On one occasion our Lord sent His disciples in a little boat to cross the lake of Galilee. As they crossed, a great storm arose and they were in peril. In the midst of the storm Christ walked on the sea and drew near to the boat as it tossed on the waves. The disciples, not recognizing Him, were troubled and cried out in fear. At this, the Savior said to them: "Fear not, be of good cheer, it is I, be not afraid!" In these words the Lord gave them the good cheer of His presence with them.
What inexpressible comfort these words have given to the people of God as they have been tossed on the billows of this world's cares, trials, perplexities and sorrows! Sometimes a Christian will fear he will not be able to weather the storm, but amid the howling of the tempest comes the reassuring voice of the strong Son of God: "Fear not, be of good cheer, it is I, be not afraid." How good it is to know that the Lord Himself has promised: 'I will never leave thee, nor forsake thee.' So that we may boldly say: 'The Lord is my Helper, and I will not fear what man shall do ~unto me.'" (Heb. 13:5-6)
To those passing through severe trial and facing great difficulties He says: "Fear not, I ~have redeemed thee, I have called thee by thy name, thou art Mine. When thou passest through the waters I will be with thee; and through the rivers, they shall not overflow thee." (Isa. 43:1-2) Notice, He does not promise to deliver us from the trial, but to be with us as we pass through it, and to prove to us that His grace is sufficient for us through every circumstance of life.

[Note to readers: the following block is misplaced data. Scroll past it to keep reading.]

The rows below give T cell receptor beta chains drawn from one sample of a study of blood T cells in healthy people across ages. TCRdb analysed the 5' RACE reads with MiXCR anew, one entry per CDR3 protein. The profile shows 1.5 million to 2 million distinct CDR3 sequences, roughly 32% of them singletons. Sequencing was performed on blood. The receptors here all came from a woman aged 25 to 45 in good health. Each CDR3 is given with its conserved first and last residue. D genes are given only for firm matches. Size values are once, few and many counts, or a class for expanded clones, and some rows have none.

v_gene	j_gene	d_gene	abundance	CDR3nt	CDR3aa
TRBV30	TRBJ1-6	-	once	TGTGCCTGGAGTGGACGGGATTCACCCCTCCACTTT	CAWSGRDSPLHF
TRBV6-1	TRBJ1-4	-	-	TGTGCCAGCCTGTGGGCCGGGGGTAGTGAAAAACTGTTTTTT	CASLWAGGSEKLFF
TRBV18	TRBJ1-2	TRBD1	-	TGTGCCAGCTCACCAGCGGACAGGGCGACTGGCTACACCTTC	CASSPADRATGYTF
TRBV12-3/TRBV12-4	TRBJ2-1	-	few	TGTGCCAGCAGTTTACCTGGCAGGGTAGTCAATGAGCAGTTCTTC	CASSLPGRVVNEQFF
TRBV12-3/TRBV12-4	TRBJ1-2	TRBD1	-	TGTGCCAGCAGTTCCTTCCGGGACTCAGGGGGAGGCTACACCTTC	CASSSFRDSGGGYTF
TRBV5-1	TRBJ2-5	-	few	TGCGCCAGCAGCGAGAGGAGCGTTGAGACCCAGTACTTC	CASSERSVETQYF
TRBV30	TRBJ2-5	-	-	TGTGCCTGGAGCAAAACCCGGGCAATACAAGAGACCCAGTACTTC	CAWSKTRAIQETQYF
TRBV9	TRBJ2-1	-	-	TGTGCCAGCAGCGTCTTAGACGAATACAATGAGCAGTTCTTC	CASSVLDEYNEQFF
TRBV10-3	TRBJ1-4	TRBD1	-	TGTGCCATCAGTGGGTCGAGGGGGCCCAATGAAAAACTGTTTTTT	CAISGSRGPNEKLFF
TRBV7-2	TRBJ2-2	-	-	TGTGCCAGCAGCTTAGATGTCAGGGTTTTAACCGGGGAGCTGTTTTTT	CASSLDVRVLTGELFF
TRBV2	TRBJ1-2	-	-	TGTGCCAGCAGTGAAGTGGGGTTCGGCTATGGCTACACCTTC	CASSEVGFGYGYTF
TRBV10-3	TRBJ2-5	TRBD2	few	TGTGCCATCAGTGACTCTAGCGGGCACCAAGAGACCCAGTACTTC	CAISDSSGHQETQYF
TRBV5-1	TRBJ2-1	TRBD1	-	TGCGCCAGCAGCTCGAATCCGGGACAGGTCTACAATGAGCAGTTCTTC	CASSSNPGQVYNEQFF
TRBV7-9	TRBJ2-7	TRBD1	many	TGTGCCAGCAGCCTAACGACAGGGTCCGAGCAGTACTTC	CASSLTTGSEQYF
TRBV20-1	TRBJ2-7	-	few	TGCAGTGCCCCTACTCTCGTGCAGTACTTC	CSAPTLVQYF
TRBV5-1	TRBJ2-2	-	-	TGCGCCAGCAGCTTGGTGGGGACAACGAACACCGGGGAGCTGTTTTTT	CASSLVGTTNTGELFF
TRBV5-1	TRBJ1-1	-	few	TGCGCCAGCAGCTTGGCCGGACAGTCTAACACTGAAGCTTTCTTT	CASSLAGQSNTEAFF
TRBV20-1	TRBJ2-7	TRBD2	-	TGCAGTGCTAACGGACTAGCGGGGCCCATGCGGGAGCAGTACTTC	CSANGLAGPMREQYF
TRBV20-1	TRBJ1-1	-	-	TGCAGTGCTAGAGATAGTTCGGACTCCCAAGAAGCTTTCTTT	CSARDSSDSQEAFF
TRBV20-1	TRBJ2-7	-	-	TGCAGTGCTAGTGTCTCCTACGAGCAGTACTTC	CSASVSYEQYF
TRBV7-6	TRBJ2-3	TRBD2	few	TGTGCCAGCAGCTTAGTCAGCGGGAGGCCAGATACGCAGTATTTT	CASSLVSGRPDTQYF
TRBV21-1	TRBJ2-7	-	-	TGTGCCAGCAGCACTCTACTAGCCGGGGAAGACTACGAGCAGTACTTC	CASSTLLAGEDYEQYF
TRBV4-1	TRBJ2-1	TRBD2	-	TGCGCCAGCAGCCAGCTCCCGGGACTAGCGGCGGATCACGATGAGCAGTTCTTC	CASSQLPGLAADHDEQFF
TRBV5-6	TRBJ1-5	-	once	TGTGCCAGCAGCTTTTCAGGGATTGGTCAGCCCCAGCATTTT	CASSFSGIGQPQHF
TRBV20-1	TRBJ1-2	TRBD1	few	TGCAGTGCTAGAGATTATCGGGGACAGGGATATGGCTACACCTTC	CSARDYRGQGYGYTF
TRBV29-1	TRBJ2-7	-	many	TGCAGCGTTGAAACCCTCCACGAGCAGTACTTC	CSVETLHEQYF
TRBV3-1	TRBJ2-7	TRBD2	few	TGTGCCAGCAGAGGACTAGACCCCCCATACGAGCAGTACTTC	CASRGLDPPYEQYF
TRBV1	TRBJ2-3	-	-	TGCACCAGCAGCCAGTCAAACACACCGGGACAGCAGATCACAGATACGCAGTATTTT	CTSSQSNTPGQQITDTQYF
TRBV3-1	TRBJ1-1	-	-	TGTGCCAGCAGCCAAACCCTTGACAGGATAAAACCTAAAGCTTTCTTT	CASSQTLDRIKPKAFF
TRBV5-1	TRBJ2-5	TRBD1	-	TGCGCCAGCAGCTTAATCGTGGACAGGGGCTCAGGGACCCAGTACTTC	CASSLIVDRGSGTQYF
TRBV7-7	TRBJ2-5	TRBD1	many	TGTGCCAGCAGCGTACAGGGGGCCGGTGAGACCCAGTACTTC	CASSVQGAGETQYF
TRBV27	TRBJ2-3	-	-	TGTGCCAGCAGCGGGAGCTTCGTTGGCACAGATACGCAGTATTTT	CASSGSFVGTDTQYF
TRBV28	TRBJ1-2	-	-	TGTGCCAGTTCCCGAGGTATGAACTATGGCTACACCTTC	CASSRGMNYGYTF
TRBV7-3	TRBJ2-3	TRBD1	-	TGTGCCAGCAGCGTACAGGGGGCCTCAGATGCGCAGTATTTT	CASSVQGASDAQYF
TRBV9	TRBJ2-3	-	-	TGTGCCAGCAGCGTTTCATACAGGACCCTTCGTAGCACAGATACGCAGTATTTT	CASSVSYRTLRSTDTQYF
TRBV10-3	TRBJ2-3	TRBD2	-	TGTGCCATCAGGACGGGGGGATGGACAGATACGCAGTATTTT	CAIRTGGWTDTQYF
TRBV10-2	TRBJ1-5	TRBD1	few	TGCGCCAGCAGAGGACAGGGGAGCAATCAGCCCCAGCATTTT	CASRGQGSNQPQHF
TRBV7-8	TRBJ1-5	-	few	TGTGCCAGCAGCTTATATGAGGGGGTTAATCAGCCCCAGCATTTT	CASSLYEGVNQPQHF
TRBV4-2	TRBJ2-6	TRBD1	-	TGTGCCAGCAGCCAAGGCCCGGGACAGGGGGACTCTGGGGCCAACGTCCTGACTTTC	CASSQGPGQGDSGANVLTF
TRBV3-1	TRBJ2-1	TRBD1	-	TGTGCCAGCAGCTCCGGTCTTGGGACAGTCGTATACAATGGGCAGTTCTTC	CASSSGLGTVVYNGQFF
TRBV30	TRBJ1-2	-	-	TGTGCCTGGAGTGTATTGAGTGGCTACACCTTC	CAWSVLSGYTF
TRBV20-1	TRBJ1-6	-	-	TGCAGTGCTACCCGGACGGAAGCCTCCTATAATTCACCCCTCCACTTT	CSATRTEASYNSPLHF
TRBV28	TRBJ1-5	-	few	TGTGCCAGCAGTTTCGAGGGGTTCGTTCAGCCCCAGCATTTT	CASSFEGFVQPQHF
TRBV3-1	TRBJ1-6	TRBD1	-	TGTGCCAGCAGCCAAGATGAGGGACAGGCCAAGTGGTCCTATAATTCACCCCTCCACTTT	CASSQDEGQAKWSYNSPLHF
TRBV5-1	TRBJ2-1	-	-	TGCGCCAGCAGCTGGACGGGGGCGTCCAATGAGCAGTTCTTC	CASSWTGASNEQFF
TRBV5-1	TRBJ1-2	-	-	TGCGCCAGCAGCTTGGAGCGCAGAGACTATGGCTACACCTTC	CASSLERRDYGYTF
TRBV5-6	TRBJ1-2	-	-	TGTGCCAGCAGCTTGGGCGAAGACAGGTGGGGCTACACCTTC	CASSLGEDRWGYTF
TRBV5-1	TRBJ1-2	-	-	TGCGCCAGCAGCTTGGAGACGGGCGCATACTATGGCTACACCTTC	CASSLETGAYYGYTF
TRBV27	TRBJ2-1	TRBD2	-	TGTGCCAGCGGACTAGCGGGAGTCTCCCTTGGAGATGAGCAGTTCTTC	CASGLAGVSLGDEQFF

'I will never leave thee,
The fifth good cheer we shall call:
5. The good cheer of His promise to us. (Acts 23:11)
The apostle Paul had been unjustly arrested in Jerusalem, and now faced imprisonment and the threat of death. As he awaited his trial, the Lord Himself appeared to him and said: "Be of good cheer, Paul, for as thou hast testified of Me in Jerusalem, so must thou bear witness also at Rome." What comfort this must have given to this servant of Christ! He was now assured, by this promise of the Lord Himself, that a future of useful service awaited him in the great metropolis of the world. In the strength of this cheerful assurance he went on to do further exploits for his Lord and Master.
Many centuries have passed since these words were addressed to Paul, but we are assured that the Lord Jesus is "the same, yesterday, today and for ever." (Heb. 13:8) However difficult the circumstances may be under which His people are laboring, the Lord draws near to give them the promise of His presence, strength, guidance and comfort. It has been well said that we do not know what the future holds, but we know who holds the future! The child of God has the "exceeding great and precious promises" of the word of God to sustain him as he faces the unknown future.
How particularly cheering is the promise our Lord made on the eve of His death. Let us hear it again: "Let not your heart be troubled: ye believe in God, believe also in Me. In My Father's house are many mansions: if it were not so, I would have told you. I go to prepare a place for you. And if I go to prepare a place for you, I will come again, and receive you unto Myself; that where I am, there ye may be also." (John 14:1-3) What could possibly be more cheerful than this precious promise?
Here then are God's good cheers. The good cheer of His pardon to us; the good cheer of His peace in us; the good cheer of His power upon us; the good cheer of His presence with us and the good cheer of His promise to us. We may well praise God for these very cheerful cheers! May they prove to be thus in the experience of each reader!
"Pardon for guilty,
Beauty for ashes,